Campden FB's inaugural search to find 2008's Family Business Leader of the Year has been won by Santander chairman Emilio Botín.
The 74-year-old Spanish banking patriarch has beaten NewsCorp's James Murdoch and Mexican billionaire Carlos Slim Helu into joint second place in an online poll voted for by Campden FB readers.
Botín, whose family has led the bank since 1857, took over from his father as president in 1986. Since then he has turned Santander into one of the largest and most profitable banks in Europe.
In common with many of his rivals, 2008 has been a historic year with early highs followed by the current worrying lows. Yet Boitin has won plaudits for the way he has led the bank through the year.
In June, he gave a revealing insight into his management style and values. "The traditional caution of Santander in risk management has enabled us to avoid the losses that many big banks around the world have had," he said, referring to the bank's low gearing and lack of exposure to toxic subprime assets.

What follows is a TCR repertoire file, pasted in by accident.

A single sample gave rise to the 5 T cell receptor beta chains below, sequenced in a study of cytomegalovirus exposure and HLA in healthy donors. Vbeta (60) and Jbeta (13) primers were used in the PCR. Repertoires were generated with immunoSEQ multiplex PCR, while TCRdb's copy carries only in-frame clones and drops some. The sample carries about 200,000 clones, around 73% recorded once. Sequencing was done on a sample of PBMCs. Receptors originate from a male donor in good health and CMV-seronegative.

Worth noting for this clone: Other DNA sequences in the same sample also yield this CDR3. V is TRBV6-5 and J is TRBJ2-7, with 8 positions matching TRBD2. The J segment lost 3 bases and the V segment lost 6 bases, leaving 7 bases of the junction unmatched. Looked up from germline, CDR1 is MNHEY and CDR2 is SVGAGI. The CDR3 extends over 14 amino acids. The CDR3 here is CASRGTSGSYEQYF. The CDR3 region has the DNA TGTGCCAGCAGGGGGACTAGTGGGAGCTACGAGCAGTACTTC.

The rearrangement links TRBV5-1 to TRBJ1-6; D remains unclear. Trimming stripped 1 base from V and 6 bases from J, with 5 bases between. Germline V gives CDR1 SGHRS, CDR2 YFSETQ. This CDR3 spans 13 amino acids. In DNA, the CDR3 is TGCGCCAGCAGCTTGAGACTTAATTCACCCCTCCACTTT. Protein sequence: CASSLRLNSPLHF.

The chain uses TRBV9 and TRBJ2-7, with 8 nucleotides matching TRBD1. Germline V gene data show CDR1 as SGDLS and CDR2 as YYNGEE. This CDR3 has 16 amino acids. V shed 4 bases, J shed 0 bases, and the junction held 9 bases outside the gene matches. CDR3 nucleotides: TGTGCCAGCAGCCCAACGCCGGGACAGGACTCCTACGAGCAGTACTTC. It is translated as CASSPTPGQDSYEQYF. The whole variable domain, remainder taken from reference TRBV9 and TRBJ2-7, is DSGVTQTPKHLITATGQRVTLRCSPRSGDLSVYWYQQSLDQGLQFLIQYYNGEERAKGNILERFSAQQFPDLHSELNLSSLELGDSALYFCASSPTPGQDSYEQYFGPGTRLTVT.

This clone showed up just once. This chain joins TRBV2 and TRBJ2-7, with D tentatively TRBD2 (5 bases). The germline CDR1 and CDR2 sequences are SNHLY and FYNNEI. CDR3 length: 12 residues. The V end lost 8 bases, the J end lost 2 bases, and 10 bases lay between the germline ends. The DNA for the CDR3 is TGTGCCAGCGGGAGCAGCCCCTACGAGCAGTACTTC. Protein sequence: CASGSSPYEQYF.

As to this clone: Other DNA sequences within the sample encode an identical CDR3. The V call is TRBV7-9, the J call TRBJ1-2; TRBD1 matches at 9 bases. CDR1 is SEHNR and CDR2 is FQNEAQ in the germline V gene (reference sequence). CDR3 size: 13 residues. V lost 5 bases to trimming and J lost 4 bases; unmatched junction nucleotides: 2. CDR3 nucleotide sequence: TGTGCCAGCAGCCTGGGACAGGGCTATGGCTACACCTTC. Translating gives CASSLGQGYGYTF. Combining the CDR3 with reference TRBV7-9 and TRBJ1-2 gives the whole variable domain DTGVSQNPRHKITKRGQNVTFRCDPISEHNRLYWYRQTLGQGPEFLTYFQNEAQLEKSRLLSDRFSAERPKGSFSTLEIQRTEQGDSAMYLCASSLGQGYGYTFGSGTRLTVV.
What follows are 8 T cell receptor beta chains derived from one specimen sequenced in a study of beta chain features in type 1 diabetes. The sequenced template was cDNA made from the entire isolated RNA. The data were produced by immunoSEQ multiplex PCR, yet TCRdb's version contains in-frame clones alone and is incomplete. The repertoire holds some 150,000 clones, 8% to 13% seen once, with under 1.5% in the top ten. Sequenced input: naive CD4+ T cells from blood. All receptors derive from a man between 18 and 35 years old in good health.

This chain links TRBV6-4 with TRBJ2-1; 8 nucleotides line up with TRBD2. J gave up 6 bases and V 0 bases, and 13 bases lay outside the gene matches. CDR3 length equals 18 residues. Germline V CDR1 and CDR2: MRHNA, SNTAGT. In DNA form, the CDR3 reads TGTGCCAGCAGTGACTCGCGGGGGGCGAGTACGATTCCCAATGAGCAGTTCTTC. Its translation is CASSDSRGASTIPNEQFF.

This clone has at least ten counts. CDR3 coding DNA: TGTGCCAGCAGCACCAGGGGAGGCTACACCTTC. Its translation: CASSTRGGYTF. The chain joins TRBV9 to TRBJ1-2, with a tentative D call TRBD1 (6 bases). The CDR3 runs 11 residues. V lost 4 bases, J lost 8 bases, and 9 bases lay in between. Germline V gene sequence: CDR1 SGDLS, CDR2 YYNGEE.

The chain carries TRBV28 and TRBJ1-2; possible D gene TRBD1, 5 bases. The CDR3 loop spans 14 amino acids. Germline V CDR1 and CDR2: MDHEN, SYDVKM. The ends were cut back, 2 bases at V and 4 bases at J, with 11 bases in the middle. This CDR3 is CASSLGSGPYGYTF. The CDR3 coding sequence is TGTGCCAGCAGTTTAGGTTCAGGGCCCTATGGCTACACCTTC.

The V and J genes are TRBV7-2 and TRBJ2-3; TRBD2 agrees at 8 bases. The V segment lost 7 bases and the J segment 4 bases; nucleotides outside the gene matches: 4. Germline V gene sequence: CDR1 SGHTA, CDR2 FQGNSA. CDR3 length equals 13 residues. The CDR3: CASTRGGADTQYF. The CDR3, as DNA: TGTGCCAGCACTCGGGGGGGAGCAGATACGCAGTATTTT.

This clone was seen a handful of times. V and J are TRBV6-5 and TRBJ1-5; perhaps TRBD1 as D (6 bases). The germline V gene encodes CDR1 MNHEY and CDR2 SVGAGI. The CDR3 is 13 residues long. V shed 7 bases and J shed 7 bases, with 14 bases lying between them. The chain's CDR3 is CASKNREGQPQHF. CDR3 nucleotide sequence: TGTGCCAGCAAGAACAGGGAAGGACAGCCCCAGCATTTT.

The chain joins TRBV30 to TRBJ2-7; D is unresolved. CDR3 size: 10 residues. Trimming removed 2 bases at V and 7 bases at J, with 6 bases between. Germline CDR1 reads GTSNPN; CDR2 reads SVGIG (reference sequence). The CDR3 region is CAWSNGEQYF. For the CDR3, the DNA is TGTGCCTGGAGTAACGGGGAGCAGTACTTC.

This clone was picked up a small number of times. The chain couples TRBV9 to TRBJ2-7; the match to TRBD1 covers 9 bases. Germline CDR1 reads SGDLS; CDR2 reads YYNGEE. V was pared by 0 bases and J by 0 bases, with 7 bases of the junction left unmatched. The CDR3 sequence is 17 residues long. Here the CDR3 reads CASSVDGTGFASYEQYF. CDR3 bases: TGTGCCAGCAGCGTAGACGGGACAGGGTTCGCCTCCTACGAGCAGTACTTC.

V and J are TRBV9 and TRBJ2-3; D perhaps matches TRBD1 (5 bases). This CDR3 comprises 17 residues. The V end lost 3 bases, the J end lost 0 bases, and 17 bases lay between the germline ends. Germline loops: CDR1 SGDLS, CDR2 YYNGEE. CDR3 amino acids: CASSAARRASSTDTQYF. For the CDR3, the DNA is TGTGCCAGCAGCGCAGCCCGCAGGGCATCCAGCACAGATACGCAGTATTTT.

"We have always maintained a low and predictable risk profile and we turn down many transactions that may be profitable but don't fit with our risk policy."
This classic family business approach has enabled the bank to stand tall as Lehman Brothers and the rest were forced to take government bailouts or fall by the wayside.
However, despite snapping up smaller rivals including mortgage lender Bradford & Bingley and building society Alliance & Leicester at knock-down prices, and bullishly suggesting the company would exceed €10 billion in profit this year, Santander has not had it all its own way.
In early November Santander was forced to increase its capital by €7.2 billion through a deeply discounted rights issue as its share price has roughly haved over the course of the year.
Nevertheless, as Botín himself admits, the current financial crisis is "probably the most difficult times seen by a whole generation of bankers," and surviving to the extent that it has should rightly be regarded as a success.
One of the key drivers behind Botín's success is, according to the man himself, the Santander brand, which aims to be the "banner and substance of global differentiation".
We can take part of this differentiation to be the founding family's guiding vision – a vision that has been sadly lacking in financial circles led by managers who have not taken the long-term view and for whose faults we are all paying for at the current time.
Santander can therefore look forward to better times but, for now, we heartily congratulate Senor Botín for a job well done.